United States District Court, E.D. WashingtonFeb 13, 2009
No. CV-08-0113-CI (E.D. Wash. Feb. 13, 2009)

No. CV-08-0113-CI.

February 13, 2009


CYNTHIA IMBROGNO, Magistrate Judge

BEFORE THE COURT are cross-Motions for Summary Judgment. (Ct. Rec. 13, 15.) Attorney Jeffrey Schwab represents Irma Alfaro (Plaintiff); Special Assistant United States Attorney David Burdett represents the Commissioner of Social Security (Defendant). The parties have consented to proceed before a magistrate judge. (Ct. Rec. 8.) After reviewing the administrative record and briefs filed by the parties, the court GRANTS Plaintiff's Motion for Summary Judgment and remands the matter to the Commissioner for additional proceedings under 42 U.S.C. § 405(g).


On March 29, 2004, Plaintiff applied for Supplemental Security Income (SSI) benefits under Title XVI of the Social Security Act. (Tr. 74, 160.) Plaintiff alleged disability due to vertigo, migraine headaches, and back ache, with an onset date of August 1, 2003. (Tr. 112.) Benefits were denied initially and on reconsideration. (Tr. 42, 46.) Plaintiff requested a hearing before an administrative law judge (ALJ), which was held before ALJ Mary Bennett Reed on December 11, 2006. (Tr. 392-430.) Plaintiff, who was represented by counsel, and vocational expert Jill Dempsey testified. The ALJ denied benefits and the Appeals Council denied review. (Tr. 6-7, 15-25.) The instant matter is before this court pursuant to 42 U.S.C. § 405(g).


The facts of the case are set forth in detail in the transcript of proceedings and are briefly summarized here. Plaintiff was 37 years old at the time of the hearing and had an 8th grade education. (Tr. 396.) She was married but not living with her spouse. She had seven children; six children, ages 8-18, were living with her at her house and helped her with the household chores. (Tr. 408.) She had past work experience as a combine driver, cashier and tree trimmer. (Tr. 135.) Plaintiff is 56 tall and weighed between 236 and 265 pounds during the relevant period. (Tr. 17, 419.) She stated she could not work due to dizziness, headaches, back aches, and nausea, vomiting, and weakness from her medications. (Tr. 404-06.) She stated she spent most of the day in bed due to her impairments. (Tr. 409.)


At step one, ALJ Reed found Plaintiff had not engaged in work during the relevant period. (Tr. 17.) At step two, she found Plaintiff had severe impairments of "obesity, hearing loss in the left ear, vertigo, borderline intellectual functioning, and personality disorder." ( Id.) At step three, the ALJ found these impairments do not meet or equal one of the listed impairments in 20 C.F.R. Part 404, Subpart P, Appendix 1 (Listings). (Tr. 20.) ALJ Reed found Plaintiff to be "less than fully credible." (Tr. 23.) At step four she found Plaintiff had the residual functional capacity for light exertion as follows:

She can lift and carry 20 pounds occasionally and 10 pounds frequently. She can stand and/or walk 6 hours in an 8-hour day with regularly scheduled breaks. She can sit 6 hours in an 8-hour day with regularly scheduled breaks. She can occasionally climb stairs and ramps, but should not climb ropes, ladders, or scaffolds. She should avoid work around unprotected heights or hazards. She is capable of understanding, remembering, and carrying out simple repetitive tasks. She should avoid working with the general public, but she can work alone or with a few other coworkers.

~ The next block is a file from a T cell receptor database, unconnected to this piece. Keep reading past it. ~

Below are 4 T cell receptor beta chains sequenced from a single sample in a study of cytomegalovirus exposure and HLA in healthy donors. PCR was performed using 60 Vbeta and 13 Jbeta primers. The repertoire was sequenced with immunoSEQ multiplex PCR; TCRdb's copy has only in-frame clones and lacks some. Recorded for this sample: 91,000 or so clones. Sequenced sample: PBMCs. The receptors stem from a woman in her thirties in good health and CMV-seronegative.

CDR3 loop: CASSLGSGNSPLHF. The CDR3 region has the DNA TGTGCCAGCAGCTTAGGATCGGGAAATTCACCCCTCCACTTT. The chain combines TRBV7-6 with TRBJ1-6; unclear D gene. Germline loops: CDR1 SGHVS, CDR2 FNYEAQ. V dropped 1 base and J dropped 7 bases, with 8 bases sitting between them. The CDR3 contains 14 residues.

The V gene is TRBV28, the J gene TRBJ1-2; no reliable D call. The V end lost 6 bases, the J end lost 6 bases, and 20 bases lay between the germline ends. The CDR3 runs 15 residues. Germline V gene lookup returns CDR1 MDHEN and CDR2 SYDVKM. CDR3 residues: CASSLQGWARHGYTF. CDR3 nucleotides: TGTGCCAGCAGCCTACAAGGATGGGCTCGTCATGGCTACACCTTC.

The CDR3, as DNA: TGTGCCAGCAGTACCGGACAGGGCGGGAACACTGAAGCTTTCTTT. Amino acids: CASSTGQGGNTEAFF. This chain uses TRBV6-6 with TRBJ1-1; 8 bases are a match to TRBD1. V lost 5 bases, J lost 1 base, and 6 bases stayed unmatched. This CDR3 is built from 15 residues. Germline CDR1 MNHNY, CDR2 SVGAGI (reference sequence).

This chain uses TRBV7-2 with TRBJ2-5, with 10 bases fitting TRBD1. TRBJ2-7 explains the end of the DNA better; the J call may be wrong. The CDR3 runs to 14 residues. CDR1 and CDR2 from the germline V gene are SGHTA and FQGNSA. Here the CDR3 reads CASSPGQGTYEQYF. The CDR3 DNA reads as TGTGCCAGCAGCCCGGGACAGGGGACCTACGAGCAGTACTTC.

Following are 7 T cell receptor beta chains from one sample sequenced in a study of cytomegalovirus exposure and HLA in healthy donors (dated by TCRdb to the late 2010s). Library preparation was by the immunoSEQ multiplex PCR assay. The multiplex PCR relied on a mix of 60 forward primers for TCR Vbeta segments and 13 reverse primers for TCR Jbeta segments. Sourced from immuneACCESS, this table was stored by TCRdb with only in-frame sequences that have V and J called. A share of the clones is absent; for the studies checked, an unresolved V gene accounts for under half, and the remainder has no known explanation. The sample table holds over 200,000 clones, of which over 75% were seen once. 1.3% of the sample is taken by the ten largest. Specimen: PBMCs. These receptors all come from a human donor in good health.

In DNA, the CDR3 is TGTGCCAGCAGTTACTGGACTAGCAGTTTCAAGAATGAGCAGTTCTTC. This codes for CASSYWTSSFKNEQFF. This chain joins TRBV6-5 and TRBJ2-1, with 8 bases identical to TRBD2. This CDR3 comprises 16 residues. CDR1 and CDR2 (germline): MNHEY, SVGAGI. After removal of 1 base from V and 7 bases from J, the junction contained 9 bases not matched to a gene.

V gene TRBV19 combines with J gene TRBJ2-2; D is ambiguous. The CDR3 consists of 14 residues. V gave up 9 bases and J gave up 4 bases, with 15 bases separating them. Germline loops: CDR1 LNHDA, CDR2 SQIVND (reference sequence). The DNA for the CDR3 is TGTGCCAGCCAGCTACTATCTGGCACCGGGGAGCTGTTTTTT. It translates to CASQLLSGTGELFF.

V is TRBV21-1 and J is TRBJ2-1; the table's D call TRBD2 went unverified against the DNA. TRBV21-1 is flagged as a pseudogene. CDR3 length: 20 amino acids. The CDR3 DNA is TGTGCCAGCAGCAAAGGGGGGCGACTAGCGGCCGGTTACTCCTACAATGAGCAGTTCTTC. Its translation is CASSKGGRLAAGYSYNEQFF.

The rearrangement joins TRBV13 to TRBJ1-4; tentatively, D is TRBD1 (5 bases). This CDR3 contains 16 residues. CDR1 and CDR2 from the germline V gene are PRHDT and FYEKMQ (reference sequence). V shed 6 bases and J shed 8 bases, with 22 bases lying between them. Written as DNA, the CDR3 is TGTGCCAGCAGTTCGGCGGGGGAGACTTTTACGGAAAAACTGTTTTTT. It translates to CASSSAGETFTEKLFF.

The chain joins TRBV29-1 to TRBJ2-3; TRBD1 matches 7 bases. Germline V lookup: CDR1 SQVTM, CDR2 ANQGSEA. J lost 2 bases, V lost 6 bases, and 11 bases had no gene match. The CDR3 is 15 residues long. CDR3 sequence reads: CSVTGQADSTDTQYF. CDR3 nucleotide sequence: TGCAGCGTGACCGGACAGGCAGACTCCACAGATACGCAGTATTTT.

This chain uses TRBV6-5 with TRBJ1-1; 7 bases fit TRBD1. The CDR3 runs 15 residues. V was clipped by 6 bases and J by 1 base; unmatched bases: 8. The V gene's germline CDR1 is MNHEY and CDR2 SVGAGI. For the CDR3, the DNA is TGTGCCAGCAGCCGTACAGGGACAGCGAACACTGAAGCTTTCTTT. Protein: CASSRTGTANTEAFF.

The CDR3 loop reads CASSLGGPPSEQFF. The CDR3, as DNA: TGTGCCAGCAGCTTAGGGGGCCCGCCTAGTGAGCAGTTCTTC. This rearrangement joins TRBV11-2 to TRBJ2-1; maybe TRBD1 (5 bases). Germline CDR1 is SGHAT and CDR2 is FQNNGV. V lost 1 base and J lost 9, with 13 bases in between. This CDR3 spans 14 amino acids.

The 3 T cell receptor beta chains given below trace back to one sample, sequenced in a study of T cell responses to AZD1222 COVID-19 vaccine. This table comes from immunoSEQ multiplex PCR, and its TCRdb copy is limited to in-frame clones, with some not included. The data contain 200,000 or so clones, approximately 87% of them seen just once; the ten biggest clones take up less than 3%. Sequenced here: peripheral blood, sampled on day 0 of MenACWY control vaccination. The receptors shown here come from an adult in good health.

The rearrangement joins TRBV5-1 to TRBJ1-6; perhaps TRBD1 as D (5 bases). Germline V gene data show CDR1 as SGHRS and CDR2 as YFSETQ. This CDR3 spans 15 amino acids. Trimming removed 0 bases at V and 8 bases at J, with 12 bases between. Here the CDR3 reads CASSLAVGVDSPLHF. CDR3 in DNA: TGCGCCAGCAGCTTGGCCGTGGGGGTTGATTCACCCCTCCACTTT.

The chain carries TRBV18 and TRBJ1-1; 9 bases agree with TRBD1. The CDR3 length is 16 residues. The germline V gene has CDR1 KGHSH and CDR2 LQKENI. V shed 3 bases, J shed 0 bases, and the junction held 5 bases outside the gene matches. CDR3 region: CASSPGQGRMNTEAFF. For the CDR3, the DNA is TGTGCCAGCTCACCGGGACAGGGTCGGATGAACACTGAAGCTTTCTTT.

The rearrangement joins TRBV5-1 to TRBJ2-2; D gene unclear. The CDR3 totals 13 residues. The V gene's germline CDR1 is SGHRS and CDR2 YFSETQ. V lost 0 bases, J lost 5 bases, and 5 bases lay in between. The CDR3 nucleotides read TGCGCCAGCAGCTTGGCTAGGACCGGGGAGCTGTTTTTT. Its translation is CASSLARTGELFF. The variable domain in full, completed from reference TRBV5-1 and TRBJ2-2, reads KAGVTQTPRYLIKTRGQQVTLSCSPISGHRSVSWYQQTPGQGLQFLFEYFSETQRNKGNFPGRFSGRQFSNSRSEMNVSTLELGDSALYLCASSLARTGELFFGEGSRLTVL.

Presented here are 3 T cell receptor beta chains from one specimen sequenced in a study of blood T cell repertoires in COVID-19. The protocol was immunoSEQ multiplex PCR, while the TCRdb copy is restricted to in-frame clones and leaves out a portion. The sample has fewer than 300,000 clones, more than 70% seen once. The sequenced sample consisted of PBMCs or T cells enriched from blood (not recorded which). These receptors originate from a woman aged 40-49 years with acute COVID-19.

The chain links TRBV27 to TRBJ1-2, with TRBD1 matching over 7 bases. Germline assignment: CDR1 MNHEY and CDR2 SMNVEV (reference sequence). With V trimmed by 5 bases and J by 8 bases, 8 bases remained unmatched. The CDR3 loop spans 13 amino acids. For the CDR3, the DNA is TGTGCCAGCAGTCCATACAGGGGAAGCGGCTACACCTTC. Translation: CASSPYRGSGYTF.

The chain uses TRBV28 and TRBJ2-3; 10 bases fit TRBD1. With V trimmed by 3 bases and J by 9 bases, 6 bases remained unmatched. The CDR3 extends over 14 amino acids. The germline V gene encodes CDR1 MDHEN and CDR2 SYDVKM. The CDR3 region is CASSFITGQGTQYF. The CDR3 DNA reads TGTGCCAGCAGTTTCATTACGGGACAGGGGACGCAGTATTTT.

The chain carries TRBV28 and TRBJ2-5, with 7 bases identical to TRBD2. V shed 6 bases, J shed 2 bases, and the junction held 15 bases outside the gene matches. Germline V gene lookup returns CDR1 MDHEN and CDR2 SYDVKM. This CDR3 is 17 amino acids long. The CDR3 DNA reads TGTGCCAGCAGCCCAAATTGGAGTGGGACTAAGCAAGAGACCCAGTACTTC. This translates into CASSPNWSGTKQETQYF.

(Tr. 21.) Based on the record and vocational expert testimony, ALJ Reed found Plaintiff was able to perform other work in the national economy and was not disabled. (Tr. 25.)


In Edlund v. Massanari, 253 F.3d 1152, 1156 (9th Cir. 2001), the court set out the standard of review:

The decision of the Commissioner may be reversed only if it is not supported by substantial evidence or if it is based on legal error. Tackett v. Apfel, 180 F.3d 1094, 1097 (9th Cir. 1999). Substantial evidence is defined as being more than a mere scintilla, but less than a preponderance. Id. at 1098. Put another way, substantial evidence is such relevant evidence as a reasonable mind might accept as adequate to support a conclusion. Richardson v. Perales, 402 U.S. 389, 401 (1971). If the evidence is susceptible to more than one rational interpretation, the court may not substitute its judgment for that of the Commissioner. Tackett, 180 F.3d at 1097; Morgan v. Commissioner, 169 F.3d 595, 599 (9th Cir. 1999).
The ALJ is responsible for determining credibility, resolving conflicts in medical testimony, and resolving ambiguities. Andrews v. Shalala, 53 F.3d 1035, 1039 (9th Cir. 1995). The ALJ's determinations of law are reviewed de novo, although deference is owed to a reasonable construction of the applicable statutes. McNatt v. Apfel, 201 F.3d 1084, 1087 (9th Cir. 2000).


Also in Edlund, 253 F.3d at 1156-1157, the court set out the requirements necessary to establish disability:

Under the Social Security Act, individuals who are "under a disability" are eligible to receive benefits. 42 U.S.C. § 423(a)(1)(D). A "disability" is defined as "any medically determinable physical or mental impairment" which prevents one from engaging "in any substantial gainful activity" and is expected to result in death or last "for a continuous period of not less than 12 months." 42 U.S.C. § 423(d)(1)(A). Such an impairment must result from "anatomical, physiological, or psychological abnormalities which are demonstrable by medically acceptable clinical and laboratory diagnostic techniques." 42 U.S.C. § 423(d)(3). The Act also provides that a claimant will be eligible for benefits only if his impairments "are of such severity that he is not only unable to do his previous work but cannot, considering his age, education and work experience, engage in any other kind of substantial gainful work which exists in the national economy. . . ." 42 U.S.C. § 423(d)(2)(A). Thus, the definition of disability consists of both medical and vocational components.
In evaluating whether a claimant suffers from a disability, an ALJ must apply a five-step sequential inquiry addressing both components of the definition, until a question is answered affirmatively or negatively in such a way that an ultimate determination can be made. 20 C.F.R. §§ 404.1520(a)-(f), 416.920(a)-(f). "The claimant bears the burden of proving that [s]he is disabled." Meanel v. Apfel, 172 F.3d 1111, 1113 (9th Cir. 1999). This requires the presentation of "complete and detailed objective medical reports of h[is] condition from licensed medical professionals." Id. (citing 20 C.F.R. §§ 404.1512(a)-(b), 404.1513(d)).